The first step in filing your own divorce is preparing the proper paperwork. You can go to a local law library and find the correct forms to type to file your divorce; you can get documents from a form service that generates boilerplate forms; or you can get an attorney to prepare the documents for you and represent yourself.
The last alternative is the most cost effective when considering the hassles of the other two.
File with the appropriate court
You must file in the appropriate Court. You or your spouse must have been a resident of the State of Texas for 6 months and the county in which you file for 90 days. If your spouse meets the requirements but you do not, you can file under your spouse's residency.
Contact the court in which you will file to determine the appropriate fees and where to file.
Provide notice to your spouse
Once you have filed, you can provide your spouse with a copy of the Original Petition for Divorce and a Waiver of Service. Again, it is best to have an attorney draw up these papers to make sure they are correct. You can still represent yourself, but it is very important that the documents are correct.
The waiver is a document that your spouse signs in front of a notary and is used to let the court know that your spouse is aware of the lawsuit.
Once your spouse signs the waiver, they return it to you for filing with the court. The waiver must be on file for 10 days prior to finalizing your divorce.
If your spouse will not sign the waiver you must either serve them or they must file an "answer" with the court. Bottom line, there has to be some "official" proof that your spouse knows of the lawsuit.
Finalize the paperwork
Once the divorce is filed and your spouse has signed the waiver, which you have filed, you must complete and agree on a Final Decree of Divorce.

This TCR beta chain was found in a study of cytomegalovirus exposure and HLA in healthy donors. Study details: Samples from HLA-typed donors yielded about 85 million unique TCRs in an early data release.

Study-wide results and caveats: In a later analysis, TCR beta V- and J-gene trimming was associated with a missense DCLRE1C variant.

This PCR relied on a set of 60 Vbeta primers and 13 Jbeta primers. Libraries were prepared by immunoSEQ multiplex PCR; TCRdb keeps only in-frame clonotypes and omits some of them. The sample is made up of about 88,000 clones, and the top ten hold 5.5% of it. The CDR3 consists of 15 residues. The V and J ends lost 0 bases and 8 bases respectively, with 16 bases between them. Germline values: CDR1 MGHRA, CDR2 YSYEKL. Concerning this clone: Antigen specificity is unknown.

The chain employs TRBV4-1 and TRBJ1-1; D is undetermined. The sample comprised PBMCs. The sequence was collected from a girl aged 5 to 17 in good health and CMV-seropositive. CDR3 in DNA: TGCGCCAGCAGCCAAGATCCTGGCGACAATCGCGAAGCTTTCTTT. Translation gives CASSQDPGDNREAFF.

This document resolves all issues of the divorce and is filed with the Court at the final hearing.
Each spouse must agree to this document and sign it for it to be an agreed or uncontested divorce in most cases.
Again, there are different ways to get this document, but it is best to have an attorney draw up this document and/or review it.
Finalize the case
Once sixty days have elapsed from THE DATE YOU FILED THE DIVORCE you can finalize your case. You must have filed the petition for divorce; filed the signed and notarized Waiver of Service at least 10 days prior to the date of finalization of the case; and have a signed and agreed Final Decree of Divorce.
Contact the court to schedule the hearing date and tell them you are handling the case "pro se" (representing yourself). Many counties such as Dallas have set procedures you must follow so it is important to contact the court in advance of the sixty days elapsing so that you are ready to proceed on day sixty.
Appear on the date set for the hearing with multiple copies of the decree and present to the court for signature.
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